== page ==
Several years ago, my son Rob told me that it was his favorite Bible story. I thought back and remembered when I told it for the first time, the story in 1 Samuel 30. David’s actions were a superhuman exploit that would delight any boy and even impress a modern soldier. But the beginning of the story is different. It’s not what you expect from an elite group of what might be the toughest warriors in history, even compared to today’s special forces. In that day and age, warriors were allowed to cry. The were unashamed and wept openly. …

There’s something to the sound.
The static breaks. The voices clipped.
Each phrase equipped
With meter, syntax, brevity.
Staccato voices speak, repeat.
A voice says, “Cleared to land.”
The words, a kind of poetry.

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Readings list are in vogue. I found one tonight written many years ago by Richard Bach, a gifted aviation writer, and I don’t think he will mind if I share it here.

No Echo in the Sky, Harold Penrose
The Last Enemy, Richard Hillary (also published under the title Falling Through Space)
England is my Village, FltLt James Liewellen Rhys
A Sky of My Own, Molly Bernheim
Over to You, Roald Dahl
Dot Lemon, One-One
Alone over the Tasman Sea, Sir Francis Chicester
The Airman’s World, Gill Robb Wilson
The Spirit of St. Louis, Charles Lindbergh
North to the Orient, Anne Morrow Lindbergh
The Rainbow and the Rose, Nevil Shute
Round the Bend, Nevil Shute
Pastoral, Nevil Shute
Song of the Sky, Guy Murchie
Blaze of Noon, Ernest K. Gann
Fate is the Hunter, Ernest K. …

For all the things I’ve seen in flight:
The brilliant sky,
The emerald sea,
The darkest night.

The beauty of this world cannot
Compare to this one father’s thought:
Her sparkling eye,
Her laughing smile,
The way she blows a kiss goodnight.

My daughter.

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Where will you go?

Curriculum vitae is Latin for “course of one’s life,” and I can think of nothing more inspiring than the analogy of life as a map marked with a course line, except perhaps the terrain one encounters along that journey. These are some of the landmarks I remember from mine.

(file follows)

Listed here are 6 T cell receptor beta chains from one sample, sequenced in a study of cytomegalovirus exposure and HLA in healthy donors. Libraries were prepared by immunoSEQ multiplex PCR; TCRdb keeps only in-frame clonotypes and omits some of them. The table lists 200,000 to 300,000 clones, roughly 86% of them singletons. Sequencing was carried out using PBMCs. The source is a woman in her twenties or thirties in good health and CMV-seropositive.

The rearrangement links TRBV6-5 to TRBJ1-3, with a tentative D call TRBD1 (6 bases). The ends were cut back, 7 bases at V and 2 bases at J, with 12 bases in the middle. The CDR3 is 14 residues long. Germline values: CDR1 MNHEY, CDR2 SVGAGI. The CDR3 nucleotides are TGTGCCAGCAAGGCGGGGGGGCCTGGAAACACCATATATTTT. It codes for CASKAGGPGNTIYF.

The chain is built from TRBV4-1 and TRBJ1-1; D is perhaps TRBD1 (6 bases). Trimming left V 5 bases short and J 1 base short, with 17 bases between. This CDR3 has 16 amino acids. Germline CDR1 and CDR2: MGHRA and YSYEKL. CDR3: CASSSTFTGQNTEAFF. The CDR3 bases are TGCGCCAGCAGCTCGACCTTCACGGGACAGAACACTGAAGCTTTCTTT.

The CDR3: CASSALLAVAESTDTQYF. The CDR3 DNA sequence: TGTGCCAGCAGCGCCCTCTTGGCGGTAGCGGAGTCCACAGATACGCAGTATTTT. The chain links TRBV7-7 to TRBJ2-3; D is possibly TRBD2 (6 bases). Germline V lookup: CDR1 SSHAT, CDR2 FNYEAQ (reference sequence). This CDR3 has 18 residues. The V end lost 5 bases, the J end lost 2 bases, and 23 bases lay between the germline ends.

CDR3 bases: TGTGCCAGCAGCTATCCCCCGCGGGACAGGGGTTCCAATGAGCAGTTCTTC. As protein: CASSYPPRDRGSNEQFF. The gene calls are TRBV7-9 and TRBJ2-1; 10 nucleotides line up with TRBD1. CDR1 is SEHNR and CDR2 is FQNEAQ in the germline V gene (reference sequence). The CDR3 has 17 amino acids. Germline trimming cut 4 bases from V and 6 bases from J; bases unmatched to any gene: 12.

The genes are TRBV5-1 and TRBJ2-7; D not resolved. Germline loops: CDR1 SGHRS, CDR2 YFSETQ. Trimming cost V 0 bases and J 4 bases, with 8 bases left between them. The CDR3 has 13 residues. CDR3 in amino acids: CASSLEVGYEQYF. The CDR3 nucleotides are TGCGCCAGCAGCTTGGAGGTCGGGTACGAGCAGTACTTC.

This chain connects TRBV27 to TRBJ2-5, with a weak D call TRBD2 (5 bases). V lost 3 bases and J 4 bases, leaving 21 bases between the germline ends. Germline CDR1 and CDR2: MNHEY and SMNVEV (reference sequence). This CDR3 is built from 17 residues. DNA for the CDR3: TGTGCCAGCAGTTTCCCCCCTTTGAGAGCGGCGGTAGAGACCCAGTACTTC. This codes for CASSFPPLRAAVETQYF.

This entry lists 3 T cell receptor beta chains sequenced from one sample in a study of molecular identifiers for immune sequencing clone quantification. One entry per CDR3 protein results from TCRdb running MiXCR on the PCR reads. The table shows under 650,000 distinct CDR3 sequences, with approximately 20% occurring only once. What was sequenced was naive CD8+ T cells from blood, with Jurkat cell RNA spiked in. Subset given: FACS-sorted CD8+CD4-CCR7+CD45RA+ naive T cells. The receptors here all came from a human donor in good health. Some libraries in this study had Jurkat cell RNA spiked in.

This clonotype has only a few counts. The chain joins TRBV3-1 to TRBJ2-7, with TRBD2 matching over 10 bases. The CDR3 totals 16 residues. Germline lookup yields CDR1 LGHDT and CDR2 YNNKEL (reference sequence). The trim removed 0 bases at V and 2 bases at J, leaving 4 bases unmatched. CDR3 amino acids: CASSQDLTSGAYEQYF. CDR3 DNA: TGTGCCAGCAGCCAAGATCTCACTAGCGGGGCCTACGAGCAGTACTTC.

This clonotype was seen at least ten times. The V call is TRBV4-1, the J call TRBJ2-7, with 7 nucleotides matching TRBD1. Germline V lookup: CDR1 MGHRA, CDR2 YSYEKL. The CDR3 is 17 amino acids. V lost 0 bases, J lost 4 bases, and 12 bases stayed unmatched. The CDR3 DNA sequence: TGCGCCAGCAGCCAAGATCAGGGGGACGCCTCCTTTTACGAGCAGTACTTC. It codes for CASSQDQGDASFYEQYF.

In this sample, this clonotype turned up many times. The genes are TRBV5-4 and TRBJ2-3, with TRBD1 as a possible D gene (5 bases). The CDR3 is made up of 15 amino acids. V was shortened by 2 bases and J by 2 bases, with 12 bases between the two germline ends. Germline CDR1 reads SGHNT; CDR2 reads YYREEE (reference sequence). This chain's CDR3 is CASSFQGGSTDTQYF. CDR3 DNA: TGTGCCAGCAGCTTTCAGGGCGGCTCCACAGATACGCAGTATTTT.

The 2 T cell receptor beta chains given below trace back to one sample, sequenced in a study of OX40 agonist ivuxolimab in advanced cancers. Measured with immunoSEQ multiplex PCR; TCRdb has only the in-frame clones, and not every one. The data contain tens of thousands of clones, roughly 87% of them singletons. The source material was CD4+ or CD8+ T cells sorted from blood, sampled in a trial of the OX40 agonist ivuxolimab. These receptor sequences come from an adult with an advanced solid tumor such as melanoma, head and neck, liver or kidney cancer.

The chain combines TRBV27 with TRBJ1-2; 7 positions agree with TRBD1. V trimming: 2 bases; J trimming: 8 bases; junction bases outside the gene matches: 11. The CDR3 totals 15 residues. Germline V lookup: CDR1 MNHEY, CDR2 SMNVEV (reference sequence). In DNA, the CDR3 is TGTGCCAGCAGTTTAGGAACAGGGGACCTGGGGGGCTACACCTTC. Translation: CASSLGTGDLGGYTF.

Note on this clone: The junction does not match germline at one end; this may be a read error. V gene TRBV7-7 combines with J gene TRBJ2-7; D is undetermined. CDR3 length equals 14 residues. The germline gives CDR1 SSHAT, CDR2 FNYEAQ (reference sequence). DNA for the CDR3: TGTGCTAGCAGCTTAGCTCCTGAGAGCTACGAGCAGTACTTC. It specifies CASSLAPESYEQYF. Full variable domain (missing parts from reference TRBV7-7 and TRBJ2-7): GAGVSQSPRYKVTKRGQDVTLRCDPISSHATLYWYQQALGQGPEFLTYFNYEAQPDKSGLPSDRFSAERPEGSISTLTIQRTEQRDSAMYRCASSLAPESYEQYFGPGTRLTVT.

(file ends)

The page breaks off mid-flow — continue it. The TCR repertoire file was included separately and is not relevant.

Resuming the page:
I believe that words are a matter of life and death, though I rarely meet that threshold in my own use of words, whether I’m reading, writing, or speaking, as summarized here.

Often I find myself privileged to review books written by friends, colleagues, or complete strangers, as documented in this incomplete list. …

I can see his face in my mind’s eye, but the details are blurry, no longer in focus.

I don’t know his name.

He had no uniform. A pair of jeans and a polo shirt, a leather shoulder harness, and a pair of shoes that seemed inappropriate — for the condition of the street outside, for the work I expected him to be able, ready, to do — somehow out of harmony with the rest of the outfit — it all flashes across my mind like the images on the tv screen beside him. …

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the write stuff

Words have the power of life and death. With a single word, you can save the lives of the aircrew or prevent an airplane crash: “Abort!” A word like that normally gets repeated — “Abort! Abort! Abort!” — but it only needs to be heard once.

But it needs to be heard.

Sometimes hearing a word is not enough. For example, there has been a place on almost every flight test card to record observations made in the heat of the moment, a comment about air quality, workload, or whatever else seems relevant. …

Thoughts on Preparing for War

The profession of arms exacts a penalty when we allow apathy or complacency to dull our knowledge and skills. Recently, Joe Byerly described it this way:

“Imagine if someone told you that a year from today, you would be required to take a test in which every wrong answer resulted in the loss of a human life. How would you approach studying for the test?”

Byerly’s ideas resonated deeply with a diverse audience. Initiative in professional development is critical, but self-study is not enough. Self-study adds knowledge, but we must add skill and wisdom, qualities that are much harder to develop. …

Warren, W. Lee, M.D. No Place to Hide: A Brain Surgeon’s Long Journey Home from the Iraq War. Zondervan Press, 2014. 352. Hardcover.

From the first pages of No Place to Hide, I found myself transported back to Iraq. I walked between the rows of sandbags and around the puddles of filth as I made my way through long rows of modular housing units. Eventually I popped out near the courtyard fence, the one that separated the pool area from the palace itself. I shuffled my feet across the wet patio and made my way to the fifty-five gallon drum filled with concrete, mounted at an angle, and pointed the barrel of my empty nine millimeter Beretta pistol into the three inch opening. I pulled back the slide, checked the empty chamber for the one hundredth time, and let it spring back into position. …


Mark Jones Jr.

saved, husband, father, mathematician, test pilot, curator of @FlightTestFact

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